Measuring Complexity in an Aquatic Ecosystem


Abstract. We apply to aquatic ecosystem components, formal measures of emergence, self-organization, homeostasis, autopoiesis and complexity developed by the authors. These measures are based on information theory, created by Claude Shannon. In particular, they were applied to the physiochemical component of an aquatic ecosystem located in the Arctic Polar Circle. The results show that variables with a “homogeneous” distribution of its values in all states presented obtained higher values of emergence, while variables with a more “heterogeneous” value’s distribution had a higher self-organization. It is confirmed that variables having high complexity values reflect a balance between change (emergence) and regularity/order (self-organization). In addition, homeostasis values were coinciding with the variation of winter and summer season. Also, autopoiesis values confirmed a higher degree of independence of some components (physiochemical and biological) over others. This approach showed how the ecological dynamics can be described in terms of information.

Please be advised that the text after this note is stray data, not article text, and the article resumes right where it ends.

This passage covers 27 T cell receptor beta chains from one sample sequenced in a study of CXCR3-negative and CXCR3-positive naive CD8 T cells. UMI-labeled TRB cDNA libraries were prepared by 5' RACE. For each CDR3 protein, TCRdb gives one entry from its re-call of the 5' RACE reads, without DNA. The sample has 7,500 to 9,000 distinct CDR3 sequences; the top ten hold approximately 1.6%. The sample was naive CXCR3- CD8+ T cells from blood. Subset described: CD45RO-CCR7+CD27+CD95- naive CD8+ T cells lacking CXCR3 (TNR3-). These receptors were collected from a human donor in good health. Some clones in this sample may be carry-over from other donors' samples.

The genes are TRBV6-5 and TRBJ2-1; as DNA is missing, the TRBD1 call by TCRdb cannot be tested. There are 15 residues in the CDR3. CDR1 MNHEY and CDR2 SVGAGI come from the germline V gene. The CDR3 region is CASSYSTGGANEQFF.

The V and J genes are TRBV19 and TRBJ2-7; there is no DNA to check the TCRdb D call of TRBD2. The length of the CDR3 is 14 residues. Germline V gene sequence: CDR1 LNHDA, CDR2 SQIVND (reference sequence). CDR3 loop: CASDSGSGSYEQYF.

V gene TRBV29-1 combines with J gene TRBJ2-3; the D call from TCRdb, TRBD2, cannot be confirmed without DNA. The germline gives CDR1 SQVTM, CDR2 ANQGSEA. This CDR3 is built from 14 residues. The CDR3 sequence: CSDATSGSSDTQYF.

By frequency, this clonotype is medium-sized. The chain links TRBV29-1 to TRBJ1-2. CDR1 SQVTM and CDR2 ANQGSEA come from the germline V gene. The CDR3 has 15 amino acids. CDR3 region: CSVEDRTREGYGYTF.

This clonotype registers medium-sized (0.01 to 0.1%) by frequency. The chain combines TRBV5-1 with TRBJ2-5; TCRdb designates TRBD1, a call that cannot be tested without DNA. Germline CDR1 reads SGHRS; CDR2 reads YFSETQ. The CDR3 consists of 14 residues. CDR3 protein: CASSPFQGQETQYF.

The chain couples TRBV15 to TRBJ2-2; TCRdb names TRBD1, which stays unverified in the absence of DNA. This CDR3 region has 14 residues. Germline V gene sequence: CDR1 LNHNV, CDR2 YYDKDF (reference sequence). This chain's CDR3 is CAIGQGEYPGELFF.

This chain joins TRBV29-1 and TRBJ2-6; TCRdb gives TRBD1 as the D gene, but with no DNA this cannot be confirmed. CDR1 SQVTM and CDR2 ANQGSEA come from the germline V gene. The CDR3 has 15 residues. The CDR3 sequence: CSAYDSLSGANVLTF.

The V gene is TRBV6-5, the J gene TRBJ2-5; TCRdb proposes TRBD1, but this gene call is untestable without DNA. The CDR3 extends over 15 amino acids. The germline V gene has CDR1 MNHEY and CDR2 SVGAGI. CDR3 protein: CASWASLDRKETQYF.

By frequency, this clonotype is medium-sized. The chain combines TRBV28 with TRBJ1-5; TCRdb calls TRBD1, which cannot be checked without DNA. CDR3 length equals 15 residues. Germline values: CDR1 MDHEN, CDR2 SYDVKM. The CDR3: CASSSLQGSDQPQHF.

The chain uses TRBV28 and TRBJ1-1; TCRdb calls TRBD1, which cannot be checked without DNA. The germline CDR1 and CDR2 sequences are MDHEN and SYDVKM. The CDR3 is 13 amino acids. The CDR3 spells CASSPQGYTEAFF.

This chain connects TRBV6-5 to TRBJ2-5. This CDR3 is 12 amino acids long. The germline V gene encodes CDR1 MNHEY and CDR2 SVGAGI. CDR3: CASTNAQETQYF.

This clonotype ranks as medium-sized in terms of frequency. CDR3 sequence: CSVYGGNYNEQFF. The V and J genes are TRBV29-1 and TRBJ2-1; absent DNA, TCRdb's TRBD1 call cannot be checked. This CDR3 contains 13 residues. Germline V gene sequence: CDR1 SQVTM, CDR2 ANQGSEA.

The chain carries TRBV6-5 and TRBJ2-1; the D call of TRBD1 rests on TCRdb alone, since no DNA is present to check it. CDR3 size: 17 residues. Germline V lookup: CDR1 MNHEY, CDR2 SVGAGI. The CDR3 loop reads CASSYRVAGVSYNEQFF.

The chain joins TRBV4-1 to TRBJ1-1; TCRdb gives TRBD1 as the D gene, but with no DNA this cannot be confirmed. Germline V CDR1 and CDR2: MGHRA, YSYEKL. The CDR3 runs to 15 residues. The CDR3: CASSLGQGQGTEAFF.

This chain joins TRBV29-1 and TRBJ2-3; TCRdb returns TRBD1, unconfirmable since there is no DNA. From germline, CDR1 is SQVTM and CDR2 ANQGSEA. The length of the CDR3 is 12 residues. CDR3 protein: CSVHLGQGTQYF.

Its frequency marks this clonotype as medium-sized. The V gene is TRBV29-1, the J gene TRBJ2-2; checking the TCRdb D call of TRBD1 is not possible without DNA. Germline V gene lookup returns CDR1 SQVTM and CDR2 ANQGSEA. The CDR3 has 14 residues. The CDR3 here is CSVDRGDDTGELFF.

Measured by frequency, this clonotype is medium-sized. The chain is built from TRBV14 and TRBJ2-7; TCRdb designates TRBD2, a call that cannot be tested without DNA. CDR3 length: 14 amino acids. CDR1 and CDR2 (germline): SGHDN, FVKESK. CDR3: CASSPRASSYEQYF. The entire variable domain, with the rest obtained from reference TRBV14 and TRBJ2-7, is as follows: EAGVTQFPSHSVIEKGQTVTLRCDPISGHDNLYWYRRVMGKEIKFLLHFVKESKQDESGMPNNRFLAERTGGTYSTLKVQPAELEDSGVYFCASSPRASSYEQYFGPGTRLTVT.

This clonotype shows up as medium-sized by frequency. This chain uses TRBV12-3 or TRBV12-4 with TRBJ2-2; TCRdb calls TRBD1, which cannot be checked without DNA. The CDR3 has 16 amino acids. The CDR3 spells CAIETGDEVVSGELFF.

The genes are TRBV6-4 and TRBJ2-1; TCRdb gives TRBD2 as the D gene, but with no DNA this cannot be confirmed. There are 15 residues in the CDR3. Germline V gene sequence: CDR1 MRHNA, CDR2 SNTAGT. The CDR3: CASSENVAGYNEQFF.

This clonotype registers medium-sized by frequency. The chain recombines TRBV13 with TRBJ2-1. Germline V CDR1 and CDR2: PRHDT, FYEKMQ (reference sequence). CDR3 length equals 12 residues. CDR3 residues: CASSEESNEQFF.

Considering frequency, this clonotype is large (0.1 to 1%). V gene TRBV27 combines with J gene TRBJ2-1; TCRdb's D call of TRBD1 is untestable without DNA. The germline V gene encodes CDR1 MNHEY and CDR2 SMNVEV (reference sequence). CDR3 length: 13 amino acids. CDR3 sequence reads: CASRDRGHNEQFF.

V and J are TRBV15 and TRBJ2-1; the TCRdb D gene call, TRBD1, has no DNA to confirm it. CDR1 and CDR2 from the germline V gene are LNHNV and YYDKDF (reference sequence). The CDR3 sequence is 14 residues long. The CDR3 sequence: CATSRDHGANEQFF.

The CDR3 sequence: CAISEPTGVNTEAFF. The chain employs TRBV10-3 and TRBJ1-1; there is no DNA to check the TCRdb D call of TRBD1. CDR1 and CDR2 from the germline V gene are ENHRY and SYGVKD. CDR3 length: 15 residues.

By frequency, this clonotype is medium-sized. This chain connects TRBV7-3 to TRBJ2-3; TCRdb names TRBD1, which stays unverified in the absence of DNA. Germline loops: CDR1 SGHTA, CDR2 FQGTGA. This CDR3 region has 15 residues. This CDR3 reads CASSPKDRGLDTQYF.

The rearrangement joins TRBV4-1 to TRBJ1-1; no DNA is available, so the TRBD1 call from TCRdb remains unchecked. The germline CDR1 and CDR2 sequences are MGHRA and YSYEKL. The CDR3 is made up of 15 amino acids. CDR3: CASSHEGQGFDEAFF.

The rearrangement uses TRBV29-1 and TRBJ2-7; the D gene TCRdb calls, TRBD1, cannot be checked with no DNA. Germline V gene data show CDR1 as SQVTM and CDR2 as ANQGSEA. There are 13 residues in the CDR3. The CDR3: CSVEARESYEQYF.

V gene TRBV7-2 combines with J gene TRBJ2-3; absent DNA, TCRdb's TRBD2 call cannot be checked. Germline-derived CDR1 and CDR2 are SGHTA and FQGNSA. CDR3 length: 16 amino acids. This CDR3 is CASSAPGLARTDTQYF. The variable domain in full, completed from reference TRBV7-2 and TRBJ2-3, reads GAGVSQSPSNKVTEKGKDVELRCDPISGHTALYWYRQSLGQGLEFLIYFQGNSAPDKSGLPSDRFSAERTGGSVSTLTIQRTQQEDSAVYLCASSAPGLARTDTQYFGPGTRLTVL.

Keywords Complex Systems, Information Theory; Complexity, Self-organization, Emergence, Homeostasis, Autopoiesis.